- Mild: Prolonged DSL and/or median mixed nerve latency (MNL); normal DML; amplitudes of all responses within normal range; no conduction block (CB) or mild CB; and no thenar EMG abnormalities (if tested)
- Moderate: Prolonged DSL, MNL, and DML (if all tested); Amplitudes of all tested responses may be diminished, typically a relative decrease (but not required); CB may be present; and minor thenar EMG abnormalities may be present (if tested)
- Severe: Unobtainable median sensory nerve action potentials (or low amplitude and prolonged DSL); low-amplitude or unobtainable median mixed nerve response and, if present, prolonged MNL; low-amplitude or unobtainable median compound muscle action potential and, if present, prolonged DML; CB may be present and pronounced (i.e. >70%); and thenar EMG abnormalities often present (if tested).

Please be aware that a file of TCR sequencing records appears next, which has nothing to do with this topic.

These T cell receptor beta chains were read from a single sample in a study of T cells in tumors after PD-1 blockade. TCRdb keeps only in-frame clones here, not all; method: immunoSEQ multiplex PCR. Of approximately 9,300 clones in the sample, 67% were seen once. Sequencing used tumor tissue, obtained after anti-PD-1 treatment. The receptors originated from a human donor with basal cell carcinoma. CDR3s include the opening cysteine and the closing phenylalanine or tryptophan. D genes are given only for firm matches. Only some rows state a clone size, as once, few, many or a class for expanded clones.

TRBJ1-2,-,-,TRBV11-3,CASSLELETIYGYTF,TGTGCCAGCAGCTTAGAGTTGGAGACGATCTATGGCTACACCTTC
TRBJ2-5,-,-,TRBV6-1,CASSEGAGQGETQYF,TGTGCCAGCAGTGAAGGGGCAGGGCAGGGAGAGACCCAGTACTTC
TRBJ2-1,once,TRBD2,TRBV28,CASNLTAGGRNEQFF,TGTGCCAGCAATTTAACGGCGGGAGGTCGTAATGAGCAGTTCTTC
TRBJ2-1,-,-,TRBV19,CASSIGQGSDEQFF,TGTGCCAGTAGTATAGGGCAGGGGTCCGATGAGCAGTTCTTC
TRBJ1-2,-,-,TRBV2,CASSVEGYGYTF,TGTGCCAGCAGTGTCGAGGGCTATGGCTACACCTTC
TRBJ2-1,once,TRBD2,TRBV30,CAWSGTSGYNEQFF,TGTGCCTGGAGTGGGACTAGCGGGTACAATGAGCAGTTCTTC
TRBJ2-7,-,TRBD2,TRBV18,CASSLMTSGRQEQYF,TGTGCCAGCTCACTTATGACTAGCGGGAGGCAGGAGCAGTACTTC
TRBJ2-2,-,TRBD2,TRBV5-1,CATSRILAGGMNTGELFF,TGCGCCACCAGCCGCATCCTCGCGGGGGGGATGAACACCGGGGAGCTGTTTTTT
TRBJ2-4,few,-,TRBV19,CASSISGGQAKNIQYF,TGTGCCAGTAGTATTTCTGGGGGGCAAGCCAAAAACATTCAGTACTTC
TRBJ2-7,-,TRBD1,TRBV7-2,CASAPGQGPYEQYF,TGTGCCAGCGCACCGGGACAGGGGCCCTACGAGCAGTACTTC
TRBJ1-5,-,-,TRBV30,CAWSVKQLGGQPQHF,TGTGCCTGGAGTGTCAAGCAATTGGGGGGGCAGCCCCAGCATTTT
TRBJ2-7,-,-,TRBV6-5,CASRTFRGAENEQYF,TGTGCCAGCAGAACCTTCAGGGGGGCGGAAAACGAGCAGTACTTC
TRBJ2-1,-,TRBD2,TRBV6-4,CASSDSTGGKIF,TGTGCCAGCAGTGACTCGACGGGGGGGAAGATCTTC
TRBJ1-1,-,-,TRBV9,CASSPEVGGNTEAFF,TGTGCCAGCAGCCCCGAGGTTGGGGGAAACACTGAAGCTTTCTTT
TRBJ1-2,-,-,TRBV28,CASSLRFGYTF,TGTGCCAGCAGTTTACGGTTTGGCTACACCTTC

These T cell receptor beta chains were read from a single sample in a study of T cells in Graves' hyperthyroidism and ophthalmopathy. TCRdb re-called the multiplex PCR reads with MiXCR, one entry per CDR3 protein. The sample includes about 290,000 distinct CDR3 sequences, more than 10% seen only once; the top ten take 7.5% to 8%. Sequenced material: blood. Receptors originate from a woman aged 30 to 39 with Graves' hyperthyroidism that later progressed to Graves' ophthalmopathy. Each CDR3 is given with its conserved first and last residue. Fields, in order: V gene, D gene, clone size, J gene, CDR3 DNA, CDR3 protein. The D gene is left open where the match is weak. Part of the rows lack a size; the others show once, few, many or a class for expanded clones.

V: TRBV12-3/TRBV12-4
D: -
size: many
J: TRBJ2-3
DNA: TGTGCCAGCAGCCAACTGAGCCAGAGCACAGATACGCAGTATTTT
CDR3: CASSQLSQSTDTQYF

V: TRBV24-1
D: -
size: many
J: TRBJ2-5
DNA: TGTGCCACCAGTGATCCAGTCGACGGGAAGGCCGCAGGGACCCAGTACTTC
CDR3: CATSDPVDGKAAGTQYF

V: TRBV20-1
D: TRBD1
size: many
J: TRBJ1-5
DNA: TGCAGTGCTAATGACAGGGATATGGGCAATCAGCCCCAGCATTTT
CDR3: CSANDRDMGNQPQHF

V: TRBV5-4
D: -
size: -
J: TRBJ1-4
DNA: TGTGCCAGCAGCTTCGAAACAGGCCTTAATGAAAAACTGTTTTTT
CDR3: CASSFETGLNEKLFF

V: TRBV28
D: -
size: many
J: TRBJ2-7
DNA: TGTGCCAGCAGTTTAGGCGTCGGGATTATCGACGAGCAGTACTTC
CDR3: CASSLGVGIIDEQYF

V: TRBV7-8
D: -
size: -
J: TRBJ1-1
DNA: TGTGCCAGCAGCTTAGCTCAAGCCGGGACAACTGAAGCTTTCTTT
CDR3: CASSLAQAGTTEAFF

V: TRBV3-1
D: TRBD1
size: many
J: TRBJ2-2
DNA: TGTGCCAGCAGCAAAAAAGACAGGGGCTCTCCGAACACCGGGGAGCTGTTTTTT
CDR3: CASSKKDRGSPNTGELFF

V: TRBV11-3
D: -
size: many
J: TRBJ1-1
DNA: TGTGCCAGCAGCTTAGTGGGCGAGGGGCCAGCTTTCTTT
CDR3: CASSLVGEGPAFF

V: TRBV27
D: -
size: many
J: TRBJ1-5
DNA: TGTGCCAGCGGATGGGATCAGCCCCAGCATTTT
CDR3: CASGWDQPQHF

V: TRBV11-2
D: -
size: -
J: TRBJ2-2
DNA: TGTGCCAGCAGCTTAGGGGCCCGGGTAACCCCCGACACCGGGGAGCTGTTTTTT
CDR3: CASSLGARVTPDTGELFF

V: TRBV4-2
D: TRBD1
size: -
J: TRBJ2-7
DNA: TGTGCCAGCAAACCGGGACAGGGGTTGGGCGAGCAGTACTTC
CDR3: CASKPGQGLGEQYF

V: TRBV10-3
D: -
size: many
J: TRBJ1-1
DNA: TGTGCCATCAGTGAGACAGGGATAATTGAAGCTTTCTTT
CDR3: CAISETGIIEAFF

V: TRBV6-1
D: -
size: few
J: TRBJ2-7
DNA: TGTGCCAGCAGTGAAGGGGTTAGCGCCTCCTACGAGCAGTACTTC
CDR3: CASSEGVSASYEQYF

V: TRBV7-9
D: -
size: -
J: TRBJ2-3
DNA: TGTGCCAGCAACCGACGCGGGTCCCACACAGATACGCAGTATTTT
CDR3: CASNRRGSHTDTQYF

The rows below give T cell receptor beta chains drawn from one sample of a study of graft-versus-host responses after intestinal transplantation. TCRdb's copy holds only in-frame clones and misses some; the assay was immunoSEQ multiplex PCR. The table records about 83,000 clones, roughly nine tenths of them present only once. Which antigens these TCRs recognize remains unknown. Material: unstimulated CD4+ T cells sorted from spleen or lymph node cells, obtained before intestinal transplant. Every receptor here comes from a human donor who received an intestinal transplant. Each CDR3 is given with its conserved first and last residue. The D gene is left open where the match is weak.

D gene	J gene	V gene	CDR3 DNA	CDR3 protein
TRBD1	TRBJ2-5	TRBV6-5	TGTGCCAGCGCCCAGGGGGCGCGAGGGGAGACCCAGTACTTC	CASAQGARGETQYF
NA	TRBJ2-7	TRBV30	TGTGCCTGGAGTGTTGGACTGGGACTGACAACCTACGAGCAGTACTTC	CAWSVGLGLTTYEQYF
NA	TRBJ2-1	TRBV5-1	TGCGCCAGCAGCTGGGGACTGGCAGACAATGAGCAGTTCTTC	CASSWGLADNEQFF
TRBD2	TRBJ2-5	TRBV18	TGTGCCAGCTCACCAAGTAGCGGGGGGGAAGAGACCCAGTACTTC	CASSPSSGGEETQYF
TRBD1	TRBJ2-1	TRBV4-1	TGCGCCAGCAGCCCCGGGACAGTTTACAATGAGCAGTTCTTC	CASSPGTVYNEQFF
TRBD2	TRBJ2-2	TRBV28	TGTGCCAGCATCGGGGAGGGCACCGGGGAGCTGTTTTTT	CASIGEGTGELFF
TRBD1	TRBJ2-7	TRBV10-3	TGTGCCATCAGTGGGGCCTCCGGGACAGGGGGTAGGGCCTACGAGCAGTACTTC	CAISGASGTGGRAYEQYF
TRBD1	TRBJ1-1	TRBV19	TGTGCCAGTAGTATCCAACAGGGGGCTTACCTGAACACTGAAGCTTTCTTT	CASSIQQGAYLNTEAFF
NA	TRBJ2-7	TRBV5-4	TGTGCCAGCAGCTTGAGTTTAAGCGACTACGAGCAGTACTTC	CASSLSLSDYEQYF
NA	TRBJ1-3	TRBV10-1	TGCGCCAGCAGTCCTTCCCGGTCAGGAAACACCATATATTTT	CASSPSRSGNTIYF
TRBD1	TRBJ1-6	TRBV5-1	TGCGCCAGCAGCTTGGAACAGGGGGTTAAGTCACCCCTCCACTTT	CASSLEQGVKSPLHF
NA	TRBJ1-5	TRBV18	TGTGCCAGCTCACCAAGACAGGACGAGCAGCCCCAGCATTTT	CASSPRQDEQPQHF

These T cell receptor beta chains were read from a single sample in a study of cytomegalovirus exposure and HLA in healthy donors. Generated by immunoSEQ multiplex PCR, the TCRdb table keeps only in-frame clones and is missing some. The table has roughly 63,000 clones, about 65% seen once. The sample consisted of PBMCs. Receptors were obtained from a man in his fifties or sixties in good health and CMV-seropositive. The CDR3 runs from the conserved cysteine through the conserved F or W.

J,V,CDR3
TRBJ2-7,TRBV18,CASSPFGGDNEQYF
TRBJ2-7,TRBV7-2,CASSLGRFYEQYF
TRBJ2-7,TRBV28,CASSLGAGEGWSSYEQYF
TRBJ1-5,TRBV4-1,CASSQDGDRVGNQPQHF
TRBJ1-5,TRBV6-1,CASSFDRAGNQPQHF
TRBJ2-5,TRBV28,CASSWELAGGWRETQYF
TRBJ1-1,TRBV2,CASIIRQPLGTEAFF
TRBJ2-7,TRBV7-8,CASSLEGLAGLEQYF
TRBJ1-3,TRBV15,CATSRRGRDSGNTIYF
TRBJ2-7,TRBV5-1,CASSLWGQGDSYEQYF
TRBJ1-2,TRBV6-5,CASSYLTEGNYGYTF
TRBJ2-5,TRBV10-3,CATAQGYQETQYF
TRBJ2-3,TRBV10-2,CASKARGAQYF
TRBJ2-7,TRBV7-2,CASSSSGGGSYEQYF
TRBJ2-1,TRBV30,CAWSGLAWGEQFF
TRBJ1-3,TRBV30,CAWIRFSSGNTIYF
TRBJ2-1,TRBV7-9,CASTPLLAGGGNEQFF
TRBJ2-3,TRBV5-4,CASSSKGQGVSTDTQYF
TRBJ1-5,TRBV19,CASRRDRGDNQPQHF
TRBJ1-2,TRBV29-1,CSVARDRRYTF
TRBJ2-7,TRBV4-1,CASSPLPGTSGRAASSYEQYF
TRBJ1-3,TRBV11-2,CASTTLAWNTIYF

High-resolution US were performed using a scanner with a 13-MHz linear array transducer for the carpal tunnel study and measuring of CSA (Sonosite machine). During the examination, the patient sat in a comfortable position facing the examiner, with the measured forearm resting on the table, the palm supine, and fingers semi-extended in the neutral position.  Since previous reports demonstrated that the CSA of the MN at the carpal tunnel inlet is the best discriminatory criterion with which to identify patients with CTS, so in the present study, the CSA measurement was obtained at the tunnel inlet (just before the proximal margin of the flexor retinaculum)  [Figure 1]. The MN was imaged in a longitudinal scan first, placing the US probe at the midline between the radius and ulna with the center of the probe at the distal wrist crease, to obtain an initial general overview of the MN which was then used to assist the examiner in order to obtain optimal axial (cross-sectional) images. Then a transverse scan, keeping the probe directly perpendicular to the long axis of the MN in order to ensure that the area measured indeed reflected a CSA, was performed to record the CSA (calculated by continual tracing of the nerve circumference, excluding the hyperechoic epineurial rim) and elliptical (the transverse and the anteroposterior) diameters (DMN).